Feature image courtesy of The Bishop Strachan School
From junior kindergarten to Grade 3, I went to an all-girls private school called The Bishop Strachan School (BSS). I was devastated when I switched to public school. On my first day of Grade 4, I said to my mother, “Mum, there are a lot of boys here.” It wasn’t just about, cooties; it was that I was entering a totally foreign environment.
Initially, I didn’t recognize that BSS was working to empower young women. After a while, I realized it does this through a history of always trying to push girls to break down boundaries.
BSS was founded in 1867 out of the need to provide more opportunities for higher education to young women in Toronto. Named after Toronto’s first bishop, John Strachan, the school is Canada’s oldest day and boarding school.
Its tag line of “girls can do anything” was introduced to me early. By age five I was experiencing individualized learning for girls that had no intention of falling victim to stereotypes. I played at the building centre just as much as I played dress-up. I had all the tools and materials I needed to be a little architect without the activity being defined by gender.
“When they’re trying to figure how to make things we’ll say: ‘Well what have you tried?’ but we would never tell them how to do it,” says Mary Murray, kindergarten teacher at BSS.
For example, Marianne Chilco, director of communications at BSS, describes the school’s state of the art 3d printer and laser cutter. The math students created clocks, but had to design the face to reflect their personalities. “The project was a lesson in self-awareness and individuality as well as the use of math formulas to make something work,” says Chilco.
At BSS there aren’t any boys to dissuade girls from going up to a learning centre ormake them feel that are limited to certain work areas. This autonomy eventually manifests itself in greater ways as the children develop. Mary Favret, the mother of my best friend Elena from BSS, said that one day, Elena told her she wanted to get married at the school’s chapel but was asked what would happen if her husband didn’t want that.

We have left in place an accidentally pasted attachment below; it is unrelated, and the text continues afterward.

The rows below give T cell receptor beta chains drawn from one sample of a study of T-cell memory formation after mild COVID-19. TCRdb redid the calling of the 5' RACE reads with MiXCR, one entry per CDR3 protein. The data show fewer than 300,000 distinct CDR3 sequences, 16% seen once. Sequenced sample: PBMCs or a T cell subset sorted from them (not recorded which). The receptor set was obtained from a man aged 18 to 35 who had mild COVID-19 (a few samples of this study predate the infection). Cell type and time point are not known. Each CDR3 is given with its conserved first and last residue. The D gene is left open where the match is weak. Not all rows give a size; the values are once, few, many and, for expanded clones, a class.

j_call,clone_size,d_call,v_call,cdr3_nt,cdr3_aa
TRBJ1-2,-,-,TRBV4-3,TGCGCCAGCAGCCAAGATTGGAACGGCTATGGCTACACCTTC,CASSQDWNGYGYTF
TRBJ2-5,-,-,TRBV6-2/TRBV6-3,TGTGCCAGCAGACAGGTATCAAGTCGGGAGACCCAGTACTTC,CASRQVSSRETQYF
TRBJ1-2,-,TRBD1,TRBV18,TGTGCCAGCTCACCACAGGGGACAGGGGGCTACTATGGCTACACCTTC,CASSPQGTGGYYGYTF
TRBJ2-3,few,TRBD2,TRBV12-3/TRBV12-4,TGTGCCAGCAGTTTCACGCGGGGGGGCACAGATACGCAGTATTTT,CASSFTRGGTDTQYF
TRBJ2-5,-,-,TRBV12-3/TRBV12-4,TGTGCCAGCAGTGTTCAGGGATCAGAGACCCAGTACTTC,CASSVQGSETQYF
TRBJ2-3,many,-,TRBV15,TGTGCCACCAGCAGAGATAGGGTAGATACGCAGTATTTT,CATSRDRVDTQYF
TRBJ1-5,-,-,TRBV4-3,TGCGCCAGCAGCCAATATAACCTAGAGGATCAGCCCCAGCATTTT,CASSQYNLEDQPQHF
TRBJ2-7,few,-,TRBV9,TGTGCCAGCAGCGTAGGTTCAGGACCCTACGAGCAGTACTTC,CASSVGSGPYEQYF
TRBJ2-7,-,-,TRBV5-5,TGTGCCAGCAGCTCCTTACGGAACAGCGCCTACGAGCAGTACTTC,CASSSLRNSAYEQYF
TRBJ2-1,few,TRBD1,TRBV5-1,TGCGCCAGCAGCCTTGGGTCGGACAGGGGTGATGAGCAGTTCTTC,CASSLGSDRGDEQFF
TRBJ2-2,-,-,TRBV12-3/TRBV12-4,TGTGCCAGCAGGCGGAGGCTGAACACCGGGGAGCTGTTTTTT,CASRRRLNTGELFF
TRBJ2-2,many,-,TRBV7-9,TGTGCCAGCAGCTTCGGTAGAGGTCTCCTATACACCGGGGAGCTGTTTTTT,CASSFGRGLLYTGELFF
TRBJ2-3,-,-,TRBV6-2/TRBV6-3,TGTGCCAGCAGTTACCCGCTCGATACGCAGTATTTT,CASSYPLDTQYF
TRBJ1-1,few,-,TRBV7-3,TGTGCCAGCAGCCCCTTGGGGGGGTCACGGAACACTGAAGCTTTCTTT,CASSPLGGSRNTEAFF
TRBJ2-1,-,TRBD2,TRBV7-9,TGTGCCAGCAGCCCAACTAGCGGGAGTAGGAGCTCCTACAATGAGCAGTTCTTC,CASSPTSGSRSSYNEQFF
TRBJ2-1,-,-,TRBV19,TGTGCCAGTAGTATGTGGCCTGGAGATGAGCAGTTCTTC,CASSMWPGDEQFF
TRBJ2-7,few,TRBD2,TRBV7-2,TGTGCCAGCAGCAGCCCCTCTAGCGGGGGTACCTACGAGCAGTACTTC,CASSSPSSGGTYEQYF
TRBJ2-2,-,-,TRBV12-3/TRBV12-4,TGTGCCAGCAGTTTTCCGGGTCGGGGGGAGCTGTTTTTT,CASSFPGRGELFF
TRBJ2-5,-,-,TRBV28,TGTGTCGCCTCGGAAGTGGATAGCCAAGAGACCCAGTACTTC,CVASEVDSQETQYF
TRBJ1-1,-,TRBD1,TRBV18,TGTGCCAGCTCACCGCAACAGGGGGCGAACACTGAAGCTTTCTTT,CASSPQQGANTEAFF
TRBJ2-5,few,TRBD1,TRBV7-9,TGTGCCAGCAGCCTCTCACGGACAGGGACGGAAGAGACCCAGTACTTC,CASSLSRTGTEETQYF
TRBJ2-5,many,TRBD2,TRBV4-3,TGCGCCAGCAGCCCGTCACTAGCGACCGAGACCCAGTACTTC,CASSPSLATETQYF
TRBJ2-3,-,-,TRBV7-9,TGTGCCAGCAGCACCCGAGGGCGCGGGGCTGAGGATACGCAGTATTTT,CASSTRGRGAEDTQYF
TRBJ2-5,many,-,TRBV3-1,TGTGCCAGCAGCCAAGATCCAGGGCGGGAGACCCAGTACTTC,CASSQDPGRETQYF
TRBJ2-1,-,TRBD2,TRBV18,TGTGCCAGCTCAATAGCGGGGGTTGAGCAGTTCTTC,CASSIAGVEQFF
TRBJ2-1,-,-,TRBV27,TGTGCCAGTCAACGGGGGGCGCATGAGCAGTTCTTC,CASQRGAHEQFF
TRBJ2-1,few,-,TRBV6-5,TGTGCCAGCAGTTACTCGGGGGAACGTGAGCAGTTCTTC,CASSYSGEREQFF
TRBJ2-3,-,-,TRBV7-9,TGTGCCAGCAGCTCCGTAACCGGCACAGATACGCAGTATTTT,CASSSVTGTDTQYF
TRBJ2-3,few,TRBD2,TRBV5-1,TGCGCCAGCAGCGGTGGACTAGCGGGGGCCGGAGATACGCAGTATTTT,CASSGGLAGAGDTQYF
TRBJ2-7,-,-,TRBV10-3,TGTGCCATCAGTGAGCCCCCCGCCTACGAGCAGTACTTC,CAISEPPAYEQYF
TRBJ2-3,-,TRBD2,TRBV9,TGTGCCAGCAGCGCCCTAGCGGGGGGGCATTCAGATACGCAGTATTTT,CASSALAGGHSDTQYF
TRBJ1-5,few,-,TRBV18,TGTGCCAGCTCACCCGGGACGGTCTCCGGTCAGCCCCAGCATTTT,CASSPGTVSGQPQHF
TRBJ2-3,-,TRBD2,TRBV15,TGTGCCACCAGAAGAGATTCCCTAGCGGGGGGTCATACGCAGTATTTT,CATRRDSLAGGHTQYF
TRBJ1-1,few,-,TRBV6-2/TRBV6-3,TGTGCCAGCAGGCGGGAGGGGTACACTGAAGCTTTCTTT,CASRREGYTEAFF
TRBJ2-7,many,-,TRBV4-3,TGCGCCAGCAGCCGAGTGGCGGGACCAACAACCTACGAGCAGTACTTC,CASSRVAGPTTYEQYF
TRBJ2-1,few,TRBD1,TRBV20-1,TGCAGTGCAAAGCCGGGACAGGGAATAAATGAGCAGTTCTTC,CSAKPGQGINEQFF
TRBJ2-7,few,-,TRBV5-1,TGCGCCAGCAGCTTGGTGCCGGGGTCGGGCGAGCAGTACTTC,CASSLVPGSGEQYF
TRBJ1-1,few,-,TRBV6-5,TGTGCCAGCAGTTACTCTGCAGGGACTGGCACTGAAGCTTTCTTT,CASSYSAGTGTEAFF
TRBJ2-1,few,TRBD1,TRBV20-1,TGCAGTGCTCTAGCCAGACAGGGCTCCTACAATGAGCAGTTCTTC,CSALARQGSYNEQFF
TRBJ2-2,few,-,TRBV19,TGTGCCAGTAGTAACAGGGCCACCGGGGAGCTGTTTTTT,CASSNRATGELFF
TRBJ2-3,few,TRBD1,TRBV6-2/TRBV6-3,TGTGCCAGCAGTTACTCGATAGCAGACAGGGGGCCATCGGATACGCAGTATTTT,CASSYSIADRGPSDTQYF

“Without missing a beat, she replied she would just get a new husband! That is empowerment!” says Mary.
My teachers’ efforts to tailor the environment specifically for girls made for a common ground of collaboration. Elena Favret, BSS graduate, said this helped her focus. “Our teenage years are full of distractions, and having the discipline and focus of a single-sex environment relieved a lot of the stress of worrying about socializing with the opposite sex,” says Favret. Rather than worrying about boys, the girls can discuss their thinking processes in a relatable environment, which is essential to girls’ learning.
The most important thing BSS provided was a source of inspiration through resources. “At BSS our vision is to be an inspirational force for women to become transformational leaders in the world today,” says Deryn Lavell, head of school. “A lofty vision, but one we believe is necessary.”
But there’s a price to all this privilege. The current tuition at BSS is $29,470. This doesn’t include extra costs like uniforms. That’s how much my four years at Ryerson will cost. While it’s evident where this money is going, it makes for an air of exclusivity. Moreover, scholarships aren’t available until Grade 7. Education should be accessible, not determined by tax bracket.
Perhaps a more unsettling problem is that researchers are finding “collateral damage of segregation by sex” in single-sex schools. Psychology professor Rebecca Bigler from the University of Texas Austin was involved in a study that found students developed stereotypical attitudes in single-sex environments.
“When you go in and label a social group…children start to think that the group is really important,” explains Bigler. “They start to think ‘Well you’re…sorting us because we really must be different.” Her point is that removing one sex doesn’t make the other do better, especially in the realm of social interaction.
When the sexes are separated, the ability to develop flexibility in character is weakened. Bigler feels that there are “deficits in interests and abilities” where boys can become more aggressive and girls lose their competitiveness. The students in single-sex schools are lacking preparation for the real world.
Neuroscience has also discredited the idea that boys and girls learn differently. Physically, there’s no evidence that the brains of boys and girls differ and thus need to be separated. Both sexes have high plasticity and girls need just as much experience to compete in sports as boys do. Most of the research done on this topic has used adult subjects in which differences between brains were attributed to years of simply choosing different life paths.
Both arguments are valid. I didn’t come out of BSS a social introvert that didn’t know how to exist on a co-ed level, but that’s not to say single-sex schools are the epitome of education; I happened to succeed in both environments. Yet in the end, it was BSS that planted the seed of my assertive nature. I got to build with my hammer while wearing a tiara and no one ever told me I couldn’t do it; instead, they said “go ahead Ophelie, see what you can build.” M